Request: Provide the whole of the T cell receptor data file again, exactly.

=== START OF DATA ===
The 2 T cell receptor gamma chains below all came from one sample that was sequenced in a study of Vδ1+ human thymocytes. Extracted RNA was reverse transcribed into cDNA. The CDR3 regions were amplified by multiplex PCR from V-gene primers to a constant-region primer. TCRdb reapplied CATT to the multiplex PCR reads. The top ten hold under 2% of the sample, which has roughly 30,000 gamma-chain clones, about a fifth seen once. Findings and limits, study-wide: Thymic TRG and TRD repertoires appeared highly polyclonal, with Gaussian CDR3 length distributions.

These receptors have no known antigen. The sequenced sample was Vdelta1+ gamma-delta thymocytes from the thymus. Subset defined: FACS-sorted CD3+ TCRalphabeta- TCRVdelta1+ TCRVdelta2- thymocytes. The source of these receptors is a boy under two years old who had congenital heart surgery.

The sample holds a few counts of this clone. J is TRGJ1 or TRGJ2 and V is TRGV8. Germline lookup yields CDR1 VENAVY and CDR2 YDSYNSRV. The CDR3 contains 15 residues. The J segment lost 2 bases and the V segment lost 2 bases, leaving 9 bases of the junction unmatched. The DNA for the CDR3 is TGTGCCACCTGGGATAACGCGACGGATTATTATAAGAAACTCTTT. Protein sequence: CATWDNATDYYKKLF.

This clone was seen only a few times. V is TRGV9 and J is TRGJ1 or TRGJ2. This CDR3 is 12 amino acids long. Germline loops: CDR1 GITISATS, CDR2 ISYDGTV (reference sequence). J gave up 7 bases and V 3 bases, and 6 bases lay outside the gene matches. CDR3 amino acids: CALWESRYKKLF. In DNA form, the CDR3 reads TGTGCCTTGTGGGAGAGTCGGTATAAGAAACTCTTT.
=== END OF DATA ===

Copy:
The 2 T cell receptor gamma chains below all came from one sample that was sequenced in a study of Vδ1+ human thymocytes. Extracted RNA was reverse transcribed into cDNA. The CDR3 regions were amplified by multiplex PCR from V-gene primers to a constant-region primer. TCRdb reapplied CATT to the multiplex PCR reads. The top ten hold under 2% of the sample, which has roughly 30,000 gamma-chain clones, about a fifth seen once. Findings and limits, study-wide: Thymic TRG and TRD repertoires appeared highly polyclonal, with Gaussian CDR3 length distributions.

These receptors have no known antigen. The sequenced sample was Vdelta1+ gamma-delta thymocytes from the thymus. Subset defined: FACS-sorted CD3+ TCRalphabeta- TCRVdelta1+ TCRVdelta2- thymocytes. The source of these receptors is a boy under two years old who had congenital heart surgery.

The sample holds a few counts of this clone. J is TRGJ1 or TRGJ2 and V is TRGV8. Germline lookup yields CDR1 VENAVY and CDR2 YDSYNSRV. The CDR3 contains 15 residues. The J segment lost 2 bases and the V segment lost 2 bases, leaving 9 bases of the junction unmatched. The DNA for the CDR3 is TGTGCCACCTGGGATAACGCGACGGATTATTATAAGAAACTCTTT. Protein sequence: CATWDNATDYYKKLF.

This clone was seen only a few times. V is TRGV9 and J is TRGJ1 or TRGJ2. This CDR3 is 12 amino acids long. Germline loops: CDR1 GITISATS, CDR2 ISYDGTV (reference sequence). J gave up 7 bases and V 3 bases, and 6 bases lay outside the gene matches. CDR3 amino acids: CALWESRYKKLF. In DNA form, the CDR3 reads TGTGCCTTGTGGGAGAGTCGGTATAAGAAACTCTTT.